Shifting Horizons, Towards a non-Deterministic Urbanism
When standing on the ground there is hardly any sense of distance in Westland. The horizon has become occluded by a landscape of almost uninterrupted glasshouses that have evolved into a uniform character over the last 200 to 300 years. Within the glasshouses new ground horizons are being added in order to increase horticultural yields, most notably a layer of mineral wool now covering over half the ground surface of all glasshouses, and plastic sheeting used to retain water.
By contrast, the sea-clay landscape and geology of Westland reveals large differences within a relatively small area. These other, hidden landscape horizons are related to the natural forces of water and wind that have moulded and built the layers of sand and clay now lying under the glasshouses. Embedded within some of these horizons lie traces of ancient settlement and Mediaeval land use. The forces that have shaped these layers have been held in check by the growth of horticulture.
'Shifting Horizons' introduces new configurations of these older and contemporary layers on the margins of the glasshouse landscape. Each shift invites the glasshouse operator to engage with the layers in the ground and the natural forces of wind and water to shape again the landscape and to eventually become manifest as new recreational and work orientated horizons.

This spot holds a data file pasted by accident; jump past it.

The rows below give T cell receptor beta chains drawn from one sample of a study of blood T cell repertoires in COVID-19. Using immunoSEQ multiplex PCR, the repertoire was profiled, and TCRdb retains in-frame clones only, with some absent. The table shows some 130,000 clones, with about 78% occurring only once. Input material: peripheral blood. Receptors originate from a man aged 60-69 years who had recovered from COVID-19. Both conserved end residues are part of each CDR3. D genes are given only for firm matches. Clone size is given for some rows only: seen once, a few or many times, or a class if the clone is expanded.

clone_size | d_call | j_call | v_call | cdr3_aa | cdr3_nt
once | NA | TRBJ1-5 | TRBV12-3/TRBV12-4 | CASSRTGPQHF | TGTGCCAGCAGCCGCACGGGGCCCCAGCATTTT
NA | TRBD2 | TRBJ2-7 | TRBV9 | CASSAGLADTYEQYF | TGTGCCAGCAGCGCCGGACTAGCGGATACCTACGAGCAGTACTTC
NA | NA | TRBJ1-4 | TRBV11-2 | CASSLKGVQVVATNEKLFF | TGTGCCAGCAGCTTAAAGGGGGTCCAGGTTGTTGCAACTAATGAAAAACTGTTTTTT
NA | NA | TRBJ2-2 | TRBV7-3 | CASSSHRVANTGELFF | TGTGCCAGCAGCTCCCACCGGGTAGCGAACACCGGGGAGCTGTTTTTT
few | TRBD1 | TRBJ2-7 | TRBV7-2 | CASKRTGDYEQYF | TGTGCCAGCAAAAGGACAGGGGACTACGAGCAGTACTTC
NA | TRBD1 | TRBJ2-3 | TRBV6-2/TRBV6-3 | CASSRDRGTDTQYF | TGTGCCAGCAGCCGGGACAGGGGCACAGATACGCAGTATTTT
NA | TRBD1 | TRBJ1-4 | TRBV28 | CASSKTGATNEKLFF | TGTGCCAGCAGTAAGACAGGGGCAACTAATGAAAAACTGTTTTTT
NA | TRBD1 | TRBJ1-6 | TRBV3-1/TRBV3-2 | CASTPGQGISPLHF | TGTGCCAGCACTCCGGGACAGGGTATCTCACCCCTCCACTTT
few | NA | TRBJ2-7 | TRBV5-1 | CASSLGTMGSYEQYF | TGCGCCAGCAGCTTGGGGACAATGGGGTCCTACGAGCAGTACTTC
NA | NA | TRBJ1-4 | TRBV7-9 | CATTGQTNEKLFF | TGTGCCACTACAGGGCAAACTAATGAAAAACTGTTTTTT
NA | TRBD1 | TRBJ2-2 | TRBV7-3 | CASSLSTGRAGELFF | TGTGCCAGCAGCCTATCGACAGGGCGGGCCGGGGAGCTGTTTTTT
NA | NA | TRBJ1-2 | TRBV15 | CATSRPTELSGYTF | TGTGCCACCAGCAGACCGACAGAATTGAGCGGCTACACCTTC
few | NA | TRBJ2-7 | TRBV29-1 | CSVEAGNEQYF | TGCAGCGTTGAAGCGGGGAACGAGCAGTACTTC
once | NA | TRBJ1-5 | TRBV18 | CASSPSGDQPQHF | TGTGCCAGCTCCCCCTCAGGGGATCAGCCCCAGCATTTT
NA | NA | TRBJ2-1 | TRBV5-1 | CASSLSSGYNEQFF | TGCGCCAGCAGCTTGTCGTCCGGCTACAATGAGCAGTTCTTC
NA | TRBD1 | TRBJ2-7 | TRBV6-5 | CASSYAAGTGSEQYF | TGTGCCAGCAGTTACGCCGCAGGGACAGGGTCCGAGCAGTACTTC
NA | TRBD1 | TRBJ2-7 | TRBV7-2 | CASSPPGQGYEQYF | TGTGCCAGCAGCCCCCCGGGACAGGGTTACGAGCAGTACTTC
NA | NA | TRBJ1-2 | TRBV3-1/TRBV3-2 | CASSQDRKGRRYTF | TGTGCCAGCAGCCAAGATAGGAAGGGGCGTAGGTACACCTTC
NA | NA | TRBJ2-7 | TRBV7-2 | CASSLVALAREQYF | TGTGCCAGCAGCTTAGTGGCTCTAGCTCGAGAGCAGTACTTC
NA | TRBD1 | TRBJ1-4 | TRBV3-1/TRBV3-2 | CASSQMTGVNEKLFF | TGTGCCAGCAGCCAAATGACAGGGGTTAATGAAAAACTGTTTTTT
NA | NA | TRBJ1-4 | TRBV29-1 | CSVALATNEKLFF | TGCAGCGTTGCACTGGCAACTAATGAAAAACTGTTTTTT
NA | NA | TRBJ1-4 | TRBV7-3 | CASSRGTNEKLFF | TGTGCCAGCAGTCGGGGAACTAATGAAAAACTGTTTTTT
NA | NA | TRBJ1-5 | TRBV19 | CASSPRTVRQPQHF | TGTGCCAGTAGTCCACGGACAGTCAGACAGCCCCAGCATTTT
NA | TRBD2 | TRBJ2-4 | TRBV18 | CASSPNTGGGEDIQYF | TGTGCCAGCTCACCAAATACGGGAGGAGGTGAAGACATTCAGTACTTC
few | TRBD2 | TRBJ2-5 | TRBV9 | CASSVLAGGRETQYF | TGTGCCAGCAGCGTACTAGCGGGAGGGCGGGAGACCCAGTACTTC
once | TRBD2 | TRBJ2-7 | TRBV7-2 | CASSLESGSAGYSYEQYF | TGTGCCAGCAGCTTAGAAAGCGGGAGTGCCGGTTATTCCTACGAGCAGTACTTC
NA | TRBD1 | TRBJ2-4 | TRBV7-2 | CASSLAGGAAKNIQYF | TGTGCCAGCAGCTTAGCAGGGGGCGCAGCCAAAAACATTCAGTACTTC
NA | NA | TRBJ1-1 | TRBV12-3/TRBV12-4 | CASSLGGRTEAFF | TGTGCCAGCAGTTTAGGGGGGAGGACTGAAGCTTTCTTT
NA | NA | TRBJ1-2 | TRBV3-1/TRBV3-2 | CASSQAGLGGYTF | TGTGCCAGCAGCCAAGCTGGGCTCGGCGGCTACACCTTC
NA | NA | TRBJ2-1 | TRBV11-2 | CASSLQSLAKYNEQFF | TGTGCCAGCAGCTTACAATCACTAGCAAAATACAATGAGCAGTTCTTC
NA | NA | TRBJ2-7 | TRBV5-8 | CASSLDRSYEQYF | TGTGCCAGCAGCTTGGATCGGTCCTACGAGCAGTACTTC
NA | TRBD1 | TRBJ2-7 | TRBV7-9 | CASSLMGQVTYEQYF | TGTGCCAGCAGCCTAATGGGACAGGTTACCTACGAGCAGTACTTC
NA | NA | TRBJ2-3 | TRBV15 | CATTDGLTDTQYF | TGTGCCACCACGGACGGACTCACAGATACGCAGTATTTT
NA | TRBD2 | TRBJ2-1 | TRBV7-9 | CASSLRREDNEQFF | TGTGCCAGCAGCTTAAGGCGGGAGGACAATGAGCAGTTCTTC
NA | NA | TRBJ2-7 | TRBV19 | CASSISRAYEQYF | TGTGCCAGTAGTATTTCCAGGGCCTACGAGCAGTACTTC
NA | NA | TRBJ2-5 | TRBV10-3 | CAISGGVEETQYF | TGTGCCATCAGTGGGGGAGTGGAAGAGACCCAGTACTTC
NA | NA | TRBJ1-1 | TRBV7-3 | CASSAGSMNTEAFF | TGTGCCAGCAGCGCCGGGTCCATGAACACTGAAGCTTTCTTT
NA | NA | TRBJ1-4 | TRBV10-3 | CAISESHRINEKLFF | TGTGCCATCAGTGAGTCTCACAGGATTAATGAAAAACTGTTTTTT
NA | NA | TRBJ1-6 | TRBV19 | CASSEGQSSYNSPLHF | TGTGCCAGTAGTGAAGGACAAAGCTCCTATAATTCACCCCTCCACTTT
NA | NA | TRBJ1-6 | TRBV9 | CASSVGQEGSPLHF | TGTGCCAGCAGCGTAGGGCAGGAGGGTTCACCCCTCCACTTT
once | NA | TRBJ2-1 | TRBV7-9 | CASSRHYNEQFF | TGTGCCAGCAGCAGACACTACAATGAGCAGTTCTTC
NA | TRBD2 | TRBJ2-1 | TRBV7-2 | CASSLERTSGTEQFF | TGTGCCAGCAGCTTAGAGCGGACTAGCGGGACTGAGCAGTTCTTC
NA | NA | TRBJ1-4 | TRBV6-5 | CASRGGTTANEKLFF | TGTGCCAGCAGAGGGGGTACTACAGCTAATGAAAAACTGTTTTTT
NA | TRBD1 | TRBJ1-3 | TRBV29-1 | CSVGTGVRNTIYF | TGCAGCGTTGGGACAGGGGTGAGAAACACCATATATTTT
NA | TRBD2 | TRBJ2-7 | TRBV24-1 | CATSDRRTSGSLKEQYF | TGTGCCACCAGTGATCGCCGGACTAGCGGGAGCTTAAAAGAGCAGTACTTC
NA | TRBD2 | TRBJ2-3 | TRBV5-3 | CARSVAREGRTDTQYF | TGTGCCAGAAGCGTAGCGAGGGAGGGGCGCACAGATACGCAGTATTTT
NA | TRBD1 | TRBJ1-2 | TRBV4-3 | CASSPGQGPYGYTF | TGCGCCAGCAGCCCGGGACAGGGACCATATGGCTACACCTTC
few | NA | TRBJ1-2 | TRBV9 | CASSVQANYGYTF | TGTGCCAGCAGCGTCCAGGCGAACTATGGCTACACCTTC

The five proposals aim to stimulate the glasshouse operators towards the making of depth in the landscape, shifting and interfering between past, present and future layers offering new relationships between living, working and recreation: drifting dune landscape, winter lakes with summer wilderness gardens, recreational fallow fields, archaeoligical excavation as collective yards and extended woodland habitats for animals and mankind alike.
On a way of working
The models were made as a means of exploring potential relationships between the older geological layers of the ground and the newer man-made layers belonging to the glass house and the glasshouse operator's house. The development of the models revealed a slow entwining and mix of these older and newer layers. From each entwining came a 'temporal order'; a re-configuration of a relationship between inhabitation and the shift in the landscape. The models were made at a scale of 1:50, a scale that helps in bridging the scale of buildings with that of geology. The first models were sliced, the section scanned then used as a drawing template. This led to the set of drawings of the five shifting horizons.